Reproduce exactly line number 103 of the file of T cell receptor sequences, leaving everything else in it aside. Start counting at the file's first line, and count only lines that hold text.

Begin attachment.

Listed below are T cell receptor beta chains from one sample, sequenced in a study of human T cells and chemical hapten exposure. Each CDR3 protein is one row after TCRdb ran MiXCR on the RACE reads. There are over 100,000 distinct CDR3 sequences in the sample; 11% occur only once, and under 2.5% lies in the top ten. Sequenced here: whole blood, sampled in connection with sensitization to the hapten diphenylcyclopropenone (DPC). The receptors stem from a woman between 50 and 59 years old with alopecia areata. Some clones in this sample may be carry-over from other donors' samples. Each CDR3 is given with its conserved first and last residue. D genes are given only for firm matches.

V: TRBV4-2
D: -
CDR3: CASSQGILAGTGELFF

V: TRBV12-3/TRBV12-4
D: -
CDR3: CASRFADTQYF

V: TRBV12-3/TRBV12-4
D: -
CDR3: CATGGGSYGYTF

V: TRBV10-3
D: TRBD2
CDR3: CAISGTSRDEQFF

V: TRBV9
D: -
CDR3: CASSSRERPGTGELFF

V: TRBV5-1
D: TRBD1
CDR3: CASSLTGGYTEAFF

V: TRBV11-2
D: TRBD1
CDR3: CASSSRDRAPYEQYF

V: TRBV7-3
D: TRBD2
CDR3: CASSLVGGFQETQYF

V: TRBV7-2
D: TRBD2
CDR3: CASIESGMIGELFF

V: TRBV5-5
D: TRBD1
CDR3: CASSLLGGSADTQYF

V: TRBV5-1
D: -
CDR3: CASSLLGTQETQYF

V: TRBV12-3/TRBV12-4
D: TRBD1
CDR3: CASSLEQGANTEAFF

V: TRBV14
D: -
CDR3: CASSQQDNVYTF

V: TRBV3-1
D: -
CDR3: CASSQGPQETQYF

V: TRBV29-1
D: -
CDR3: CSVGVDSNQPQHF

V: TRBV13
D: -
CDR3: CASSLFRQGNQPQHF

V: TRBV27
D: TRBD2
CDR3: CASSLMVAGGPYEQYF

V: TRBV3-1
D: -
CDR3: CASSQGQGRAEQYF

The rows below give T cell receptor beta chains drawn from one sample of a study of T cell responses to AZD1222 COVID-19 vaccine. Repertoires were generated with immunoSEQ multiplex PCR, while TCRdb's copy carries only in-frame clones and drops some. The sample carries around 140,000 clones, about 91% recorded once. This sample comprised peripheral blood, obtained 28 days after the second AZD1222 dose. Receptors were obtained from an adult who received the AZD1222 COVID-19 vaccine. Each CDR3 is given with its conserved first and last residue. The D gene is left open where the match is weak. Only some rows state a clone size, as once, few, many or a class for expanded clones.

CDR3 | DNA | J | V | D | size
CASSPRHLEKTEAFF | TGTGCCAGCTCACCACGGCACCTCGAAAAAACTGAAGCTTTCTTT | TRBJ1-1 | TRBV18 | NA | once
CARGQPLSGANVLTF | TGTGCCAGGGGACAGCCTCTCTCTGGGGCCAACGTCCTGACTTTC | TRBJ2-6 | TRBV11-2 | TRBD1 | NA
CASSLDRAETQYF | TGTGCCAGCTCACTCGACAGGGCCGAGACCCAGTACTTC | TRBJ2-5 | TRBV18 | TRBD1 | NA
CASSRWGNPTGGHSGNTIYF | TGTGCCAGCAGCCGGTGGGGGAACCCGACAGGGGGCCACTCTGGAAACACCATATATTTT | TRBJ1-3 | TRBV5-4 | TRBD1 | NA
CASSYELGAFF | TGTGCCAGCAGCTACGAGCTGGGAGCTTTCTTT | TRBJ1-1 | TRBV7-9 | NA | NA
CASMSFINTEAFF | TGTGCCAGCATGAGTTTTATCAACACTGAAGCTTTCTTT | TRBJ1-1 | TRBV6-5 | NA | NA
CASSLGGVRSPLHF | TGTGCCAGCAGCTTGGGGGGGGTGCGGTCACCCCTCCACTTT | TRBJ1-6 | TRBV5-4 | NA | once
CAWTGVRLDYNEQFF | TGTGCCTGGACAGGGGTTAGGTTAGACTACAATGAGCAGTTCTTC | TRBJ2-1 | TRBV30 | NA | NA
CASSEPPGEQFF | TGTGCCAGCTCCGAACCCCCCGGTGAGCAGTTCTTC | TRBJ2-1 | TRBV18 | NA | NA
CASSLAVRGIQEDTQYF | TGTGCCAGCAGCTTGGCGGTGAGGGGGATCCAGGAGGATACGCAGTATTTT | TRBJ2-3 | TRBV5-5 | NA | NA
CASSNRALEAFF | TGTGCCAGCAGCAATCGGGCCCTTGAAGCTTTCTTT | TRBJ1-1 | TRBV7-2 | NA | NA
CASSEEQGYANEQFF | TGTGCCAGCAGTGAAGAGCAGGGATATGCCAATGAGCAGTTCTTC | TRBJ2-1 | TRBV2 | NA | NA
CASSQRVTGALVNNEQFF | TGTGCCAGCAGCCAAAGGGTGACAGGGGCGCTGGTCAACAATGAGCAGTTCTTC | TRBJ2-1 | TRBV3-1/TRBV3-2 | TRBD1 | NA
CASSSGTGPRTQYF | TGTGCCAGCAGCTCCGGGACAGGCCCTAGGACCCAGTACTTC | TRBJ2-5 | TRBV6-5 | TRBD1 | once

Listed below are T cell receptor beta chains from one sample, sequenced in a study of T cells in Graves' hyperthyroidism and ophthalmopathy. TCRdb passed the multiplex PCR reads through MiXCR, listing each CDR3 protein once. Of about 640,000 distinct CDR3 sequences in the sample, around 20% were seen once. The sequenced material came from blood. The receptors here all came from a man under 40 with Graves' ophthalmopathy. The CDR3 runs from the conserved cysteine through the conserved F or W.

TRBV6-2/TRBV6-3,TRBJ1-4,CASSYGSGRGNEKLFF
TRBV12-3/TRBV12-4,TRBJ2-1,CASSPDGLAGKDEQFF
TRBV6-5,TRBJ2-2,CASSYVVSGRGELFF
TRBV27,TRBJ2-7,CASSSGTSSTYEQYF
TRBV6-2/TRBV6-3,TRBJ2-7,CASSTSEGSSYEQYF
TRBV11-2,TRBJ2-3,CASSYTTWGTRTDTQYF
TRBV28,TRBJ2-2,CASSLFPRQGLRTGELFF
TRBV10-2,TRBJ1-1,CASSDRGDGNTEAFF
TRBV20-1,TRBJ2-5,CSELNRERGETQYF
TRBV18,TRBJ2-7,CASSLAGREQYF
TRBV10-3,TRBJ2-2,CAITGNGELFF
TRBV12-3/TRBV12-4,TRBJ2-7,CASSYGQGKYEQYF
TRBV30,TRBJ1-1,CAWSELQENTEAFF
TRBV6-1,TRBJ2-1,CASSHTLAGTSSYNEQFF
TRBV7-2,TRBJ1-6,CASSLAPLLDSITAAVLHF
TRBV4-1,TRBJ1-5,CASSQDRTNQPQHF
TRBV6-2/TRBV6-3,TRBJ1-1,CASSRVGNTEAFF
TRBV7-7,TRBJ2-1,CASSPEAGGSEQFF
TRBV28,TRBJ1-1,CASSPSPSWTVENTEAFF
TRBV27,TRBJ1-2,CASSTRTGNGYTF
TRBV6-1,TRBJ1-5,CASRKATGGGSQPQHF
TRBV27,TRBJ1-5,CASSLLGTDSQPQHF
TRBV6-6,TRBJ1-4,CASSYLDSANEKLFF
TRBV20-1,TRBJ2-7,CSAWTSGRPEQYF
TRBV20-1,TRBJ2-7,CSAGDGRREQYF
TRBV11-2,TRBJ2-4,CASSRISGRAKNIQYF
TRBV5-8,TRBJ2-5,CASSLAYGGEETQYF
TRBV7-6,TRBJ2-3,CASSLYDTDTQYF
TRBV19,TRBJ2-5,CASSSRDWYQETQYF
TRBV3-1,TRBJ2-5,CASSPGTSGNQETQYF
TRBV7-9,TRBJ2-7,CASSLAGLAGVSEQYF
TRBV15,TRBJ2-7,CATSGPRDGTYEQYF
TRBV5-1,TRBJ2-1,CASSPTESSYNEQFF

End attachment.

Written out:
TRBV7-9,TRBJ2-7,CASSLAGLAGVSEQYF